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Write it raw

Several writers around me recently complained of writer’s block. This frustrating state of non-word flow usually occurs when someone is determined to write specific content in a certain way, but his or her deeper self is saying: “No, let’s go this different way, because that’s what you truly want to say.” If the writer ignores this inner prompt, writer’s block will set in.

The solution? Let go and surrender to what wants to come out. This can be a scary about-face for those who never start writing without an outline first. It might even require switching genres. Whatever the change, the words that flow will ring rawer and truer than those you tried to constrain with a structure that didn’t fit.

I recommend Victoria Nelson’s book Writer’s Block and How to Use It. Natalie Goldberg’s free-writing exercises in Wild Mind and Writing Down the Bones also provide inspiration for loosening your mind’s hold on words. This process works — I’ve done it for years. Try it, and let me know how it worked for you.

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To use writing as a spiritual practice requires immersing yourself in the unknown. Rabbi Rami, who runs a creative writing program at Middle Tennessee State University, provides three rules for this kind of writing:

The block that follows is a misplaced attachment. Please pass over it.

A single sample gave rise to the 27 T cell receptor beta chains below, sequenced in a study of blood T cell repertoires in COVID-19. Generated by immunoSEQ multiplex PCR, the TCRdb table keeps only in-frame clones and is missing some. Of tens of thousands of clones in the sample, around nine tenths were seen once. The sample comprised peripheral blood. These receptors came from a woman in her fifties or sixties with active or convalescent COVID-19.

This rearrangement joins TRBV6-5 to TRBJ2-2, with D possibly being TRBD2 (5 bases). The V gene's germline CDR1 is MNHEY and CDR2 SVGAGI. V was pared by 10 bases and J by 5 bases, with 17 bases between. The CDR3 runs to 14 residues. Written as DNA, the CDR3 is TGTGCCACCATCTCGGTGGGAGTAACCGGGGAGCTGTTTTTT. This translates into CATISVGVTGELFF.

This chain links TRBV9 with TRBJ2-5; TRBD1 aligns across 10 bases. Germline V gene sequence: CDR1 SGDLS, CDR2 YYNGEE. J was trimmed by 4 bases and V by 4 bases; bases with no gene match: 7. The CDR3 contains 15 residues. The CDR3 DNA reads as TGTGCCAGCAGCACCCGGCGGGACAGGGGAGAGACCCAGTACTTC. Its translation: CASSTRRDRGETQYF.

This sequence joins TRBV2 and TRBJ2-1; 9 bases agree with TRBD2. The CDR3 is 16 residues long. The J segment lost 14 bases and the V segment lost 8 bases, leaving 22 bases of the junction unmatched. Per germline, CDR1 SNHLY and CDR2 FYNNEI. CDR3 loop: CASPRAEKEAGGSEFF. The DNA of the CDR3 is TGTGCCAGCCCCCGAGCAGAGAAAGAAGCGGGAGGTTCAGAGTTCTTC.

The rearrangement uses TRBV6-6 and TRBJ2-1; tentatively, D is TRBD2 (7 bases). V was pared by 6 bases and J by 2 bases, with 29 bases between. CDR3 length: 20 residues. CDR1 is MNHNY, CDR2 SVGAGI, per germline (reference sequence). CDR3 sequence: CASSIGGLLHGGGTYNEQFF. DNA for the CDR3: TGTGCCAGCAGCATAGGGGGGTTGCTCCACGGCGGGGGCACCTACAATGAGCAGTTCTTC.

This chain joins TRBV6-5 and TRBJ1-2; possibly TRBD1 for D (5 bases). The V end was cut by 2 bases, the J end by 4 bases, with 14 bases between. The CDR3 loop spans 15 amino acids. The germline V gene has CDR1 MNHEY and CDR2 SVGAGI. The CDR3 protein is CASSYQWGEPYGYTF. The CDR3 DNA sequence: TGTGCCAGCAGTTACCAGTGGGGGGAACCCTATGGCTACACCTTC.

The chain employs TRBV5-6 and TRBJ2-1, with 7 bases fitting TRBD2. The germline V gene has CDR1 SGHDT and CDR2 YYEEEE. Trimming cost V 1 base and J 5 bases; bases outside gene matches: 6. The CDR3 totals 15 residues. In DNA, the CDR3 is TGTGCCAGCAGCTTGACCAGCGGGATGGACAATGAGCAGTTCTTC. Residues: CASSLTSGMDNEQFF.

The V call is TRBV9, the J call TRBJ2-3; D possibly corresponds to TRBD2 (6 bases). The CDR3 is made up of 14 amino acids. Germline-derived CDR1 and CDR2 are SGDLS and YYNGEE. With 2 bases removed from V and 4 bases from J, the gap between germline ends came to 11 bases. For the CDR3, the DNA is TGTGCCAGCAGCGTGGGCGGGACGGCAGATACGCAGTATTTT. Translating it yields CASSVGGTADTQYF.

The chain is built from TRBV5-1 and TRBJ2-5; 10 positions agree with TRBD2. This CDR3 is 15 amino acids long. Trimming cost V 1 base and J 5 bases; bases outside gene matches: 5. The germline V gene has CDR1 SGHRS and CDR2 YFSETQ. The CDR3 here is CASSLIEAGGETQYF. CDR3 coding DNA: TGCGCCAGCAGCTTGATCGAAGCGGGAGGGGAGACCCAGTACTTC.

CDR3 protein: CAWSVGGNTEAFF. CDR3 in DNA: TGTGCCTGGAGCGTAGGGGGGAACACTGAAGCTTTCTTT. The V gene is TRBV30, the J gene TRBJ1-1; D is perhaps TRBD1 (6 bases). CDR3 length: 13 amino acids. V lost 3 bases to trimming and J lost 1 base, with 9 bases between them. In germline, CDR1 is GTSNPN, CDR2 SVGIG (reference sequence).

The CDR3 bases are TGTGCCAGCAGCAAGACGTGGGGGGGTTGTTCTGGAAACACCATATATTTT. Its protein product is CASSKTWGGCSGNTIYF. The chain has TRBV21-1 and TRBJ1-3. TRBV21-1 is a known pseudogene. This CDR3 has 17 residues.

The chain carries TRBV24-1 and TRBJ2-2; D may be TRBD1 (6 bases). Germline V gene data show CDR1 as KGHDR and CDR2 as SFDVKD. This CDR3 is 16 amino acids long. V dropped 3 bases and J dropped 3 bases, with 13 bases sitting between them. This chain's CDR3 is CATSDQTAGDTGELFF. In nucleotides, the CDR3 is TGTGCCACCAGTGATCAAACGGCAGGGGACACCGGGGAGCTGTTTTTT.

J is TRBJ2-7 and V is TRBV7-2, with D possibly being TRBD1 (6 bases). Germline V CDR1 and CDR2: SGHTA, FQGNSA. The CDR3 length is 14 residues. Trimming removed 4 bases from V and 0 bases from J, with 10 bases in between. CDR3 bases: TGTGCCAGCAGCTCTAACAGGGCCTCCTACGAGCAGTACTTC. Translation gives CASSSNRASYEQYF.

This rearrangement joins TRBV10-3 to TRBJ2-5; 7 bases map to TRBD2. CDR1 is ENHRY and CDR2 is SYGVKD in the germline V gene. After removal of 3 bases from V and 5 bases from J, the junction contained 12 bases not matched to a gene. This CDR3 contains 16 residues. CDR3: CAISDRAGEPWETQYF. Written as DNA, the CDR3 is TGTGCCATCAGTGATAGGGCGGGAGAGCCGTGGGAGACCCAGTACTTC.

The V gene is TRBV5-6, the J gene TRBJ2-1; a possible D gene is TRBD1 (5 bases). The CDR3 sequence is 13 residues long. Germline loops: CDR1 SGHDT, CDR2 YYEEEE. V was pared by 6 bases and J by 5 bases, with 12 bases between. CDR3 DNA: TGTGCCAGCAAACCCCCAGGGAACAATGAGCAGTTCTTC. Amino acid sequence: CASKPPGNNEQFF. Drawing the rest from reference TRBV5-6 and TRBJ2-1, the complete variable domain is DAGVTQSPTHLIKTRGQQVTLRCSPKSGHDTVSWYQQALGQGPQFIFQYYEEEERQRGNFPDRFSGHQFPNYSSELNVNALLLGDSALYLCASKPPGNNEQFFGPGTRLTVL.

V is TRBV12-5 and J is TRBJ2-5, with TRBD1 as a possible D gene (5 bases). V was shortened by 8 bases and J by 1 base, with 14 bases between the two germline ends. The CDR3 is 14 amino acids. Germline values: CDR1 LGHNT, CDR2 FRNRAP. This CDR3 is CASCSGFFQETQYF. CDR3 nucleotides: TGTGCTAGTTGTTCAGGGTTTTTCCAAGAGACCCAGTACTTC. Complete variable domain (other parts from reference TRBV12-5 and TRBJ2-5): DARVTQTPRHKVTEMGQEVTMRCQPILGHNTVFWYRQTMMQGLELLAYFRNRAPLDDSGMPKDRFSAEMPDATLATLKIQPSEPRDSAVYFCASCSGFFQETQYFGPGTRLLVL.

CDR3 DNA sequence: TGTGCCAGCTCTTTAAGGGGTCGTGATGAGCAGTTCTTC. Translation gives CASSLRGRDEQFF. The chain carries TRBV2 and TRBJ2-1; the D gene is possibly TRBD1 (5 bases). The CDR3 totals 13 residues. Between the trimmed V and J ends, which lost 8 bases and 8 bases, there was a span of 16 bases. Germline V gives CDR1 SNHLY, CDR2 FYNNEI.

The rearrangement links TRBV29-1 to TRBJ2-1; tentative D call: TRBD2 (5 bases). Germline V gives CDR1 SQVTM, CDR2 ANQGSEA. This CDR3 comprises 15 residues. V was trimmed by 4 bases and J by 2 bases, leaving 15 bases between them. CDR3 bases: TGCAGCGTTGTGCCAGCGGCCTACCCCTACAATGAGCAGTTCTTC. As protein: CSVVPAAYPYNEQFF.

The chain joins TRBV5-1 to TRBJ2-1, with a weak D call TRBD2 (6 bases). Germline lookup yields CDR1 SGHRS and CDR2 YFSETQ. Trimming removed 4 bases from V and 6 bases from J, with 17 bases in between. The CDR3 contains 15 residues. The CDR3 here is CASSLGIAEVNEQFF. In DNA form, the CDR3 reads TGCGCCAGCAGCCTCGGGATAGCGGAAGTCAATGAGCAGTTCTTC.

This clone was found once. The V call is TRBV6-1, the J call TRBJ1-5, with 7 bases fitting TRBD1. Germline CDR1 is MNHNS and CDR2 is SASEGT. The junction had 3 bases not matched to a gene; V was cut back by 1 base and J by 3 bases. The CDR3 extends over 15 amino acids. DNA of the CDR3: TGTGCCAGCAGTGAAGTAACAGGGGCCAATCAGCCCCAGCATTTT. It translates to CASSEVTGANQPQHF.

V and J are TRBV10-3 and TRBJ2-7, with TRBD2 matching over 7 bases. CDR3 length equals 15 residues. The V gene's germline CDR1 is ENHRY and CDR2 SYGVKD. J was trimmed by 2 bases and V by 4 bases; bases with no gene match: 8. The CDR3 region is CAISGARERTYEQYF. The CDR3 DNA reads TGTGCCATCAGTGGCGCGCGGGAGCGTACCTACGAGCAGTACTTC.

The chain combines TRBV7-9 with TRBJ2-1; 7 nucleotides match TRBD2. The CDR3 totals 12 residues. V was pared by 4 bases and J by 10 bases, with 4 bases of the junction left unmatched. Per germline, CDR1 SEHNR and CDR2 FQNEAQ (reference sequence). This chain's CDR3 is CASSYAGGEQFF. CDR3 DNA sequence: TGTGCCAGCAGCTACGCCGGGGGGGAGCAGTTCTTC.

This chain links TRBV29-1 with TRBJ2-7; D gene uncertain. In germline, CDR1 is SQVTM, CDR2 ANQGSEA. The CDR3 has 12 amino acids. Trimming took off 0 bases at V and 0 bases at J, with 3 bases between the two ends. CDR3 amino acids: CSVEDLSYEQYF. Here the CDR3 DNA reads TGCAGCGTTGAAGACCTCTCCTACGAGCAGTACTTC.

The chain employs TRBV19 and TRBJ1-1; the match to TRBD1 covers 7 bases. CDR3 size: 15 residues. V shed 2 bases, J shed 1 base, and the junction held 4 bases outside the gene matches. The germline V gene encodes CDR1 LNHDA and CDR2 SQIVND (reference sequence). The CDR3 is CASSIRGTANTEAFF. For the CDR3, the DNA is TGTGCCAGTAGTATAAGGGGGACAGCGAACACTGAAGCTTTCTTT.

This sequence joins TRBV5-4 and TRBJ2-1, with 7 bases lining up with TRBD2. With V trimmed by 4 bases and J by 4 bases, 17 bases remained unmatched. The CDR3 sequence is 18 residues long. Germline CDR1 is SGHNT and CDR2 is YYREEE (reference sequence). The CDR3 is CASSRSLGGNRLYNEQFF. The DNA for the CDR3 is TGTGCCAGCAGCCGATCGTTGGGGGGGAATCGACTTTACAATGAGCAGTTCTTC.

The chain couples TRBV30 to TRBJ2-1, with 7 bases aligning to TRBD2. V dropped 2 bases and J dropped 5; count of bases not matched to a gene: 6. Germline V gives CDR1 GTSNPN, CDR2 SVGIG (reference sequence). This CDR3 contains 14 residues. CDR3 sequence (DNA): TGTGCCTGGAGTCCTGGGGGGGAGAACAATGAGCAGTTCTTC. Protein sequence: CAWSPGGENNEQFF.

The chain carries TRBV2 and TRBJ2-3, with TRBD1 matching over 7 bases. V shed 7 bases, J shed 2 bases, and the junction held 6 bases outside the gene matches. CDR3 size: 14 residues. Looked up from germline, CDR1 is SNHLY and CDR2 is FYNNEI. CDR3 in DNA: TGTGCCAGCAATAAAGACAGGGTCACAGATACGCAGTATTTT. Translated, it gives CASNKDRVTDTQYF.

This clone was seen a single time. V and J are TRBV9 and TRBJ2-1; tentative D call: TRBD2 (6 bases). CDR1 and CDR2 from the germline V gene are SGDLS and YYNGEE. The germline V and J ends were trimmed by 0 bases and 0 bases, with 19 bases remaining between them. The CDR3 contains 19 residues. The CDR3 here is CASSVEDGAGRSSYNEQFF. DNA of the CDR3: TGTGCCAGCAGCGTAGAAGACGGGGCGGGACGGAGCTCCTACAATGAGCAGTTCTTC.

• Don’t write what you know
  • You can’t write what you don’t know
  • You must write.

Gee, and I thought that “What’s the sound of one hand clapping?” was enough of a mind-twist. His first rule — “Don’t write what you know” — jarred me because that contradicts the advice that every writer learns: “Write what you know.” Yet, I get it. We need to be humble enough to know that we don’t have all of the answers. We need to be okay with not knowing where we’re headed, and to trust that our words will get us there. As Rami says: “Authentic spiritual practice . . . is about living outside the system, any system.”

He recommends that you keep writing until you find something “deeply, disturbingly troubling,” until you’ve shattered all of your expectations, and then you marvel. I can attest to this. I’ve been working on a disturbing book intensively for almost four years; I started it about twenty years ago. It has been the most challenging and painful writing I have ever done, but also the most rewarding and freeing. As Rami says: “[T]here is a liberating wisdom in insecurity.”

Writing as spiritual practice is writing to be free, not necessarily publishable or even good. One of Goldberg”s rules of writing is “Give yourself permission to write the worst junk in the world.”  I like that. Now if only I could do that when I’m on deadline . . .

March 15, 2011 at 8:37 am
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